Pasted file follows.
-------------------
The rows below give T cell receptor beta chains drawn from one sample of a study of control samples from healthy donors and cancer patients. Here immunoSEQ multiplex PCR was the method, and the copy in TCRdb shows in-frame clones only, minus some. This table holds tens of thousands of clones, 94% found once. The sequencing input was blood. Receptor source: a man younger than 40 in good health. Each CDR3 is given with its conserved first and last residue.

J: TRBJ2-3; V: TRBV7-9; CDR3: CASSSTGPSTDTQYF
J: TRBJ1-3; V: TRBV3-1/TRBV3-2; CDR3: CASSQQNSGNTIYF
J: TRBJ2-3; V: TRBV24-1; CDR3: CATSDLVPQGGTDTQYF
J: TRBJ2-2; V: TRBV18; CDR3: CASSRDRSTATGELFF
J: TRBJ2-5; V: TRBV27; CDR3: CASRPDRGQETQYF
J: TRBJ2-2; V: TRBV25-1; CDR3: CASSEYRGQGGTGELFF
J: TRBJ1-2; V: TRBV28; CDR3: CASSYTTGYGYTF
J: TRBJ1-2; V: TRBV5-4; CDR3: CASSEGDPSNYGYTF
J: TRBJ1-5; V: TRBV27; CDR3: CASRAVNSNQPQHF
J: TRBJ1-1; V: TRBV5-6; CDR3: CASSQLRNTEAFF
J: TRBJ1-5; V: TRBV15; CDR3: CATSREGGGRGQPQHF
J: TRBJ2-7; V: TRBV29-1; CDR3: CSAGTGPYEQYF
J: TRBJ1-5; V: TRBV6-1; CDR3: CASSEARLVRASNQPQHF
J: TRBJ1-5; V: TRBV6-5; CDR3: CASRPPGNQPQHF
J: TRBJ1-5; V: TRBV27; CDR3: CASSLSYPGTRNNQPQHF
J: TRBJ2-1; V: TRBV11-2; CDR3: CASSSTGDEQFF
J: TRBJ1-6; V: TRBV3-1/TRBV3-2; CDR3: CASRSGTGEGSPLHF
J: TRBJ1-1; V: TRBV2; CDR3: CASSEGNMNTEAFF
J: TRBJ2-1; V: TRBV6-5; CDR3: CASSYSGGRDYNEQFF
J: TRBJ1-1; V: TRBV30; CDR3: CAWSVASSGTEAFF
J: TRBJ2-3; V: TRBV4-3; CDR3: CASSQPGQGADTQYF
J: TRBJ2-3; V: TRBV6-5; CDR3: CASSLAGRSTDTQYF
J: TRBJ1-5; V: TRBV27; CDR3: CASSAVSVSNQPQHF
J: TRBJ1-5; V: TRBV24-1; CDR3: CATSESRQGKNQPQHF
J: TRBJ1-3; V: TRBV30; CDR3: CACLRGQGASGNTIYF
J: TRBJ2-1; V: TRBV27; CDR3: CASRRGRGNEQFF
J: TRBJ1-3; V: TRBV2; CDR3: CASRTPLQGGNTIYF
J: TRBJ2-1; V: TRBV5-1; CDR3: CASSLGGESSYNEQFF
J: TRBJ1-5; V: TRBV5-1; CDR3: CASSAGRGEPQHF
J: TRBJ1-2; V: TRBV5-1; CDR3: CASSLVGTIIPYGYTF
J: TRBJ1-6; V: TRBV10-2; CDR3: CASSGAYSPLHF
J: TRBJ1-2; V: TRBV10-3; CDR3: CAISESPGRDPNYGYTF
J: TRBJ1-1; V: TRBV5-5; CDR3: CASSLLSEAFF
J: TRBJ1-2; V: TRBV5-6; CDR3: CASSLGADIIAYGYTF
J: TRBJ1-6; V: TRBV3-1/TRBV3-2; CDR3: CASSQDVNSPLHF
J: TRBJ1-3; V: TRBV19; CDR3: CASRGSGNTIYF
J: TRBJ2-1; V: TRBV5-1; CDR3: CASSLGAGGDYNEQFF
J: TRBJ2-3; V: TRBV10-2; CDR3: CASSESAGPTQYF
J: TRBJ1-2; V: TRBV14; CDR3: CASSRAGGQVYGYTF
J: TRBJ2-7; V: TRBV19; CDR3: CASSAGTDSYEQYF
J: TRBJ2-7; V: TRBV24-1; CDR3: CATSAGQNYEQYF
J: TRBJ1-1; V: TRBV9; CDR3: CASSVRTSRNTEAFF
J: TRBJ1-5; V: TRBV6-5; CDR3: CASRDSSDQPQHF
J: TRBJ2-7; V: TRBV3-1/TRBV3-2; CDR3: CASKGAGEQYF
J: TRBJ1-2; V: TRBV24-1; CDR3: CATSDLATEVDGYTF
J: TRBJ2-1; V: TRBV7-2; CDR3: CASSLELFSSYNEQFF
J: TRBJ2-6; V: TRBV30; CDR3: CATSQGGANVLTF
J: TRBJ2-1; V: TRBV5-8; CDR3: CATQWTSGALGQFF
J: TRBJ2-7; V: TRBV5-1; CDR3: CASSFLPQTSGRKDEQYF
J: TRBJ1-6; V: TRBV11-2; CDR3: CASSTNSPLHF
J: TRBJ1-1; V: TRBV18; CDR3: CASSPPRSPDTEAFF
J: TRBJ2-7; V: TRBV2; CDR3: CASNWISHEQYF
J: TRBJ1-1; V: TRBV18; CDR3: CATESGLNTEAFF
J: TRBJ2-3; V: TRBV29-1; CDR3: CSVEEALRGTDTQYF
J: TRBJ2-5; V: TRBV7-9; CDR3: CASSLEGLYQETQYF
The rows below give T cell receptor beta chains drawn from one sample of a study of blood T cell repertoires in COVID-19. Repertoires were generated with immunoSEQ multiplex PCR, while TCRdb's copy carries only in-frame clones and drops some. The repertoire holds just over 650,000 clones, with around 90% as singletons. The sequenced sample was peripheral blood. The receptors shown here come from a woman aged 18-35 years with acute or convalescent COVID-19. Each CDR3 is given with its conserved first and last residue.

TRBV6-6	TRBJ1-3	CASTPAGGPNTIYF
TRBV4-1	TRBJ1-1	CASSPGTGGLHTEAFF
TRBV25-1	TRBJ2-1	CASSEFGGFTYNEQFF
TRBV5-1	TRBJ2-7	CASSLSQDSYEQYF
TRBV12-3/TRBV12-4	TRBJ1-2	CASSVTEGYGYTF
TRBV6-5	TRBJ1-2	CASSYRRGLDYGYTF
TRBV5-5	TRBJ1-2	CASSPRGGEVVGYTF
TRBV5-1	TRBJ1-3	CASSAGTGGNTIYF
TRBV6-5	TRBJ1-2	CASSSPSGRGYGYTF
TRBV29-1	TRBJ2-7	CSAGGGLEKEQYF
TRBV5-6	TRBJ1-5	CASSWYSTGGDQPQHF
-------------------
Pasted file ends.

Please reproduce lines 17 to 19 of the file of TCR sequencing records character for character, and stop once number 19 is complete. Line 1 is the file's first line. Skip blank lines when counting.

J: TRBJ2-1; V: TRBV11-2; CDR3: CASSSTGDEQFF
J: TRBJ1-6; V: TRBV3-1/TRBV3-2; CDR3: CASRSGTGEGSPLHF
J: TRBJ1-1; V: TRBV2; CDR3: CASSEGNMNTEAFF